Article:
Is there any known biological basis to the greater efficiency of IT? That'd be good material to add. --Gwern (contribs) 23:02 26 February 2010 (GMT)

I think it may depend on what kind of efficiency. This article is directed from long slow distance running page as a way to increase speed.MrNiceGuy1113 (talk) —Preceding undated comment added 20:19, 24 April 2012 (UTC).

Aerobic or anaerobic?[edit]

That'd probably be a good distinguishment to make. The article doesn't make clear if this is considered aero or anaero. BLGM5 (talk) 19:29, 27 April 2010 (UTC)

There's a lot of information about interval training. This article says that interval training can be a form of both aerobic and anaerobic fitness. Maybe it needs primary research??MrNiceGuy1113 (talk) — Preceding unsigned comment added by MrNiceGuy1113 (talkcontribs) 20:28, 24 April 2012 (UTC)

Article definition biased towards HIIT?[edit]

Article refers to "burts" of activity @ maximal/near maximal intensity which is specifically High Intensity Interval Training. In reality the intensity (along with duration) of the IT is usually specific to some training goal which may be a long way from this model.

Recommend that the definition be ammended to a form of words that ommits any specific detail.

Eg. "Interval training (IT) is an exercise training modality wherein periods of work are alternated with periods of recovery – the eponymous intervals – in a repetitive fashion."

And as a sub-paragraph. "Utilising alternating work/recovery periods allows a higher volume of quality work (i.e. at a desired intensity) to be performed per training session than could be achieved with a single continuous bout of steady-state work."

And "The intensity and duration of the work period is set according to the training goal. Recovery intervals are set to allow a further repetition of the work period at the desired intensity." --Onumnos (talk) 16:02, 19 February 2011 (UTC)


I think something should be done about the references. In one section the writer just puts (Mayo, 2009) at the end of a sentence and I'm not sure what he/she is referring to.

The Men's Health 2009 article used was written in 2004 and not 2009.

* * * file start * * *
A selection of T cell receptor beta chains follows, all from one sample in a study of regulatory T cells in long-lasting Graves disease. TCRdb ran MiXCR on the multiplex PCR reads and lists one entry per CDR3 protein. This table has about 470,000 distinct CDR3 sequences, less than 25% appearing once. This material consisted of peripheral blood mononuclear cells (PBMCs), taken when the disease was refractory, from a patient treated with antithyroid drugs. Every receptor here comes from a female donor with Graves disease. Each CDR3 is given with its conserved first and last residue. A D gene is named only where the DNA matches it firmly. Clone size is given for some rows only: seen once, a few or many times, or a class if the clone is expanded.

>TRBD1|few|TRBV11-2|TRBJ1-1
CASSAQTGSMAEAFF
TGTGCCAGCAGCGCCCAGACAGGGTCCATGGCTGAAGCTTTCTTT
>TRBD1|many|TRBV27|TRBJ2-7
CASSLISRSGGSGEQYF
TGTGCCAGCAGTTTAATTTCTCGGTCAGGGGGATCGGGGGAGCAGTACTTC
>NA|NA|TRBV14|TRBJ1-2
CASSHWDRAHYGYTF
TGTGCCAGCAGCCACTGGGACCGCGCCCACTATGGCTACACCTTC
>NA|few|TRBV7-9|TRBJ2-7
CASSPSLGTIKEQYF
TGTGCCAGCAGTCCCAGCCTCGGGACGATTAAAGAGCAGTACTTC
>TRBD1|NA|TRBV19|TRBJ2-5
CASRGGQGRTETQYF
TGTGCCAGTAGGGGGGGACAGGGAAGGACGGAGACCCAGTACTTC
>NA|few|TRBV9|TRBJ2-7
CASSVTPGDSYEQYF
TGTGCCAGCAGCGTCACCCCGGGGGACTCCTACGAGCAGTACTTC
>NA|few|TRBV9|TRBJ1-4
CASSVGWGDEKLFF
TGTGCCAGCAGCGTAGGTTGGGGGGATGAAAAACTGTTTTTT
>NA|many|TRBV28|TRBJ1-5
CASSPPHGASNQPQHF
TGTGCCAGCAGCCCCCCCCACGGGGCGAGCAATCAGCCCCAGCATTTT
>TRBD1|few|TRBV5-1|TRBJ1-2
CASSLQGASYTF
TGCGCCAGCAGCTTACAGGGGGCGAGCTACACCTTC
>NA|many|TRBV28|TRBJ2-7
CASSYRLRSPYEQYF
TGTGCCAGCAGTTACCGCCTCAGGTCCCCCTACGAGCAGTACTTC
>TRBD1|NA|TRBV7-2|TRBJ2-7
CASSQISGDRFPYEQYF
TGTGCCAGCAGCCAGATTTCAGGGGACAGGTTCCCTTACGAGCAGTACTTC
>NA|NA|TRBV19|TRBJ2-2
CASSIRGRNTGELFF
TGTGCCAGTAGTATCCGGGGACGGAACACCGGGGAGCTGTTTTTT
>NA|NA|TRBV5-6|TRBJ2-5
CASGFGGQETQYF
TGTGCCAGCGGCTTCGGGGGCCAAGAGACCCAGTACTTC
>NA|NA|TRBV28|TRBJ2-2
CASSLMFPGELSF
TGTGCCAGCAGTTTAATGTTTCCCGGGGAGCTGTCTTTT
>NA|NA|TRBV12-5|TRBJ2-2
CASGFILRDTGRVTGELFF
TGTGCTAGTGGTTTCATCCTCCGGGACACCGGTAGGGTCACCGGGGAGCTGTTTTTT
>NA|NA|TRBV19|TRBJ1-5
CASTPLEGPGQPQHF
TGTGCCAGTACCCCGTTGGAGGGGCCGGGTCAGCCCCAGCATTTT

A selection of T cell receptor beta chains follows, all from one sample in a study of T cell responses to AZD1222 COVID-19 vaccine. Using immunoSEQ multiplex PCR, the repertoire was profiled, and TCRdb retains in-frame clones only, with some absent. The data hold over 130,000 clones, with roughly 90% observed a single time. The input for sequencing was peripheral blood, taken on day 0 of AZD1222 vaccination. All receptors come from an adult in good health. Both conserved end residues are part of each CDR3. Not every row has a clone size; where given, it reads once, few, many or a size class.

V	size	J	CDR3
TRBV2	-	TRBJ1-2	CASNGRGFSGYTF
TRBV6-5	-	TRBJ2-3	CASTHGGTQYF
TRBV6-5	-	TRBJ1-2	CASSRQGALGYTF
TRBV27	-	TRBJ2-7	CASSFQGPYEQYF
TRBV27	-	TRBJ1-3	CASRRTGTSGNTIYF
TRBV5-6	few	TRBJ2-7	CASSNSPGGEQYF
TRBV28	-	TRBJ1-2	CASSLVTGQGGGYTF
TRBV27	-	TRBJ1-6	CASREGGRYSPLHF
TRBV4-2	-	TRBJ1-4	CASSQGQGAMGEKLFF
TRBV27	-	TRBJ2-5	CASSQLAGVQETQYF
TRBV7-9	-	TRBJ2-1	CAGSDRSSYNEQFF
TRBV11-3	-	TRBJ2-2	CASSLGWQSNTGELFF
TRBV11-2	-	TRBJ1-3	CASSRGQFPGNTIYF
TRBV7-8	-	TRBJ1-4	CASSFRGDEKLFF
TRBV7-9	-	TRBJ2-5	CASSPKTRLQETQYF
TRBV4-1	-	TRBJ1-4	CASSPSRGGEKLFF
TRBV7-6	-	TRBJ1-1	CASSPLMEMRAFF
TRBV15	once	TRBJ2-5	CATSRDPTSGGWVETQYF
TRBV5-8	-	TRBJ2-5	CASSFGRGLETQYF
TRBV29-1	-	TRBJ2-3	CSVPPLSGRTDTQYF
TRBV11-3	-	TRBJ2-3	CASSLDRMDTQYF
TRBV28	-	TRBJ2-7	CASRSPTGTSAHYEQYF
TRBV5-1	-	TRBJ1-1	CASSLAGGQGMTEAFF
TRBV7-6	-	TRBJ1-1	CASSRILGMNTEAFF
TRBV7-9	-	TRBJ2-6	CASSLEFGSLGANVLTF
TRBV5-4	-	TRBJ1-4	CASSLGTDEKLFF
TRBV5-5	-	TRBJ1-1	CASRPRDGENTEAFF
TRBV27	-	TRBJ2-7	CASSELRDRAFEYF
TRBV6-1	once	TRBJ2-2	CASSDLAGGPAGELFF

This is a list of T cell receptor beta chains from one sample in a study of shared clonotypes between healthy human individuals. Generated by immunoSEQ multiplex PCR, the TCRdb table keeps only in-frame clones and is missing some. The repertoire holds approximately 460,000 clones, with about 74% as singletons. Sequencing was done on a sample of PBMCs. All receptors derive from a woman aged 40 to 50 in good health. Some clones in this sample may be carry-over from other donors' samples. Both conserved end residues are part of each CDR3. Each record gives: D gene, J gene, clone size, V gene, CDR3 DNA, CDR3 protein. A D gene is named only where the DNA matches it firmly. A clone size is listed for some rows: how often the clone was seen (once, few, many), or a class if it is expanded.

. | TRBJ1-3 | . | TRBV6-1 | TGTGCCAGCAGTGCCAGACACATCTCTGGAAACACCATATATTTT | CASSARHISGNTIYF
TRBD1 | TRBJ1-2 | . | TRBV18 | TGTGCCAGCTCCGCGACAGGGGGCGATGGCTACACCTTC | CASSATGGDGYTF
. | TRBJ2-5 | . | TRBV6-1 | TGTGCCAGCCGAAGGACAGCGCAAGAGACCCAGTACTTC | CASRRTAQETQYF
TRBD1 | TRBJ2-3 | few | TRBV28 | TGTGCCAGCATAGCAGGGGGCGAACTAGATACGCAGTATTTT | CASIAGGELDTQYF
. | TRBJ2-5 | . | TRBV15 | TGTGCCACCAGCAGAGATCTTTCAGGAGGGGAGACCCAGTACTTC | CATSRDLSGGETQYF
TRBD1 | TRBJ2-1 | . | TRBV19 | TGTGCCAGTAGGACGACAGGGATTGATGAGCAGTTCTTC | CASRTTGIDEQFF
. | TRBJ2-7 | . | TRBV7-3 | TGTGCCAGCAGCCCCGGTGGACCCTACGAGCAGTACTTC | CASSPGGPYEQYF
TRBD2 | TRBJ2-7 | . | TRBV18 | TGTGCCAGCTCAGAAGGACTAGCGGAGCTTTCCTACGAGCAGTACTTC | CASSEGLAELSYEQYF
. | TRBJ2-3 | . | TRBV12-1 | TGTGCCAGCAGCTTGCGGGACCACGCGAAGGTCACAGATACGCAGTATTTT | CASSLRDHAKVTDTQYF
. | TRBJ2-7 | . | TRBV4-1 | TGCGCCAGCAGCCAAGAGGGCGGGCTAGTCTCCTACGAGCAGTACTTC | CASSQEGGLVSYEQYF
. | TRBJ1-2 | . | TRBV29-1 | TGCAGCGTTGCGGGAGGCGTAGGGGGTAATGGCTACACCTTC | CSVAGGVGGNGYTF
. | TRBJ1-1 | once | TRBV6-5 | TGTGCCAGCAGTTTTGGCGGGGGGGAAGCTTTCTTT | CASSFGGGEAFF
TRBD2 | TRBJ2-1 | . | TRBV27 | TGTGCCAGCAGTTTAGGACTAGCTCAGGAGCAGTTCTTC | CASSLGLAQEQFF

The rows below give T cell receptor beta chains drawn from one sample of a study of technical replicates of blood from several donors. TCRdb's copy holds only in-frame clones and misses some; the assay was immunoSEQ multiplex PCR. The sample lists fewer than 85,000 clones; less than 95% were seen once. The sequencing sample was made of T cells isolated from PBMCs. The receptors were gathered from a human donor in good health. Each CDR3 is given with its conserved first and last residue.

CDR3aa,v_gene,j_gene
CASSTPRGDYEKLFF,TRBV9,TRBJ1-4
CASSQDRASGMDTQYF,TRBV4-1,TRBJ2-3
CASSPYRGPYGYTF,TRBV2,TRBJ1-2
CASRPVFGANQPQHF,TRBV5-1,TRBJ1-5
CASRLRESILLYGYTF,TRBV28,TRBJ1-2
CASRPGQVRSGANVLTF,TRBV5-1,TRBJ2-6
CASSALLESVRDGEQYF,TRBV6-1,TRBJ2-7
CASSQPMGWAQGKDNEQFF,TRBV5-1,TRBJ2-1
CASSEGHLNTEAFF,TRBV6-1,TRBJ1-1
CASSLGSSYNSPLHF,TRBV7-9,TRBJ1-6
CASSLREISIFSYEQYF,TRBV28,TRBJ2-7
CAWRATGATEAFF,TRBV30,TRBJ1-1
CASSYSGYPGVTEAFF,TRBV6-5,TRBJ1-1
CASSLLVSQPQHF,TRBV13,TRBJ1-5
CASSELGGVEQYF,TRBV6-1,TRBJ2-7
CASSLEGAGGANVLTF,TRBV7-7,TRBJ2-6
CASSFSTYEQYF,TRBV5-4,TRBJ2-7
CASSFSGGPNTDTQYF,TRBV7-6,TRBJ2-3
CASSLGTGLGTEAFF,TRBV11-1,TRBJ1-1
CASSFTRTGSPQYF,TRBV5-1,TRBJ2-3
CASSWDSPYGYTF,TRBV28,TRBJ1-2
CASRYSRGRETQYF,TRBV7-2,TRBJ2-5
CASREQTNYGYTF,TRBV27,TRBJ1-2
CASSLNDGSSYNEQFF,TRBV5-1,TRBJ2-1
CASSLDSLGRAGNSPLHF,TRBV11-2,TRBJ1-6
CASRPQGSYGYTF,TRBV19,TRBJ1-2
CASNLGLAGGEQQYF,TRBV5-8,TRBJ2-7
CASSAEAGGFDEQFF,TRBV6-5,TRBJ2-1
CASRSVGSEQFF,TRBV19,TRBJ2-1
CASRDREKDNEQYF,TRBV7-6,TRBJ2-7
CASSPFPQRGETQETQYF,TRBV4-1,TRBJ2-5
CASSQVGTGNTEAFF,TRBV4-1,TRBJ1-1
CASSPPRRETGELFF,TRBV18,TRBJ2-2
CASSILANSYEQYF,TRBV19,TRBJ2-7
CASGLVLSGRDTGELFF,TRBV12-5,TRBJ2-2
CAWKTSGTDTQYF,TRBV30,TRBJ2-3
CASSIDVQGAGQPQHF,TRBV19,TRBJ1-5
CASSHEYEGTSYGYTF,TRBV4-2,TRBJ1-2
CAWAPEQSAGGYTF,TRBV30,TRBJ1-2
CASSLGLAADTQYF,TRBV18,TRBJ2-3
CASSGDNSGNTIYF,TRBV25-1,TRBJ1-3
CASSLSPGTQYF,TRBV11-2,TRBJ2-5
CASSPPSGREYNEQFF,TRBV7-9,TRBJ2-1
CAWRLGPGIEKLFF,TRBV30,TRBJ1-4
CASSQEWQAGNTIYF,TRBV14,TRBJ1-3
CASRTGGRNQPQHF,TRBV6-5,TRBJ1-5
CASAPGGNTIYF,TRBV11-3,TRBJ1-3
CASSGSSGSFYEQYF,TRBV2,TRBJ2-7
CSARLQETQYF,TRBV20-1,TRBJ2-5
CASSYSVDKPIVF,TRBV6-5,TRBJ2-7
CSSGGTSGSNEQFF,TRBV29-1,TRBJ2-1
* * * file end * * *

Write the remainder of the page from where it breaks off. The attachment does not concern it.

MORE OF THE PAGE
Merger proposal[edit]

I propose that high-intensity interval training be merged into this article, Interval training. A discussion of this was started on [1] but never resolved.

After sifting through the scholarly articles, it seems like "high-intensity interval training" is just adding adjectives to "interval training" that highlight the high-intensity intervals. Sometimes interval training is called sprint interval training or aerobic interval training. I looked, but did not find, articles about interval training that didn't involve high-intensity intervals -- at least, high-intensity for someone. Consistently, interval training is contrasted with "moderate-intensity continuous training." If you do a search on "interval training" in PubMed you will see what I mean -- most researchers are contrasting "interval training" with "continuous moderate-intensity interval training". Of course the extreme-ness of what "high-intensity" means varies by regimen, but it seems like almost all mentions of "interval training" involve the idea of working at a level that is high-intensity for the subject interspersed with recovery periods. I advise the high-intensity interval training article be merged with "interval training" to contrast it with "continuous training". There can be a section on "high-intensity interval training" explaining the recent exercise trend phenomena - although the more I read, the more I suspect HIIT is just modern terminology for what's historically been known as "interval training". IMHO, the whole "high-intensity" thing has just been added to make it sound "EXTREME, DUDE!" I can't find examples of interval training that aren't "high-intensity" by another name. I'm going to get to work on this offline so please let me know if you disagree with this proposed merger!Sharp-shinned.hawk (talk) 13:08, 20 June 2015 (UTC)

I was notified of this proposal on my talk page. There's surely a lot of hype and confusion of terms, but I do understand interval training and HIIT differently.
I think the term "interval training" could be applied to any training method where a moderate to high intensity is alternated with rest or reduced effort intervals.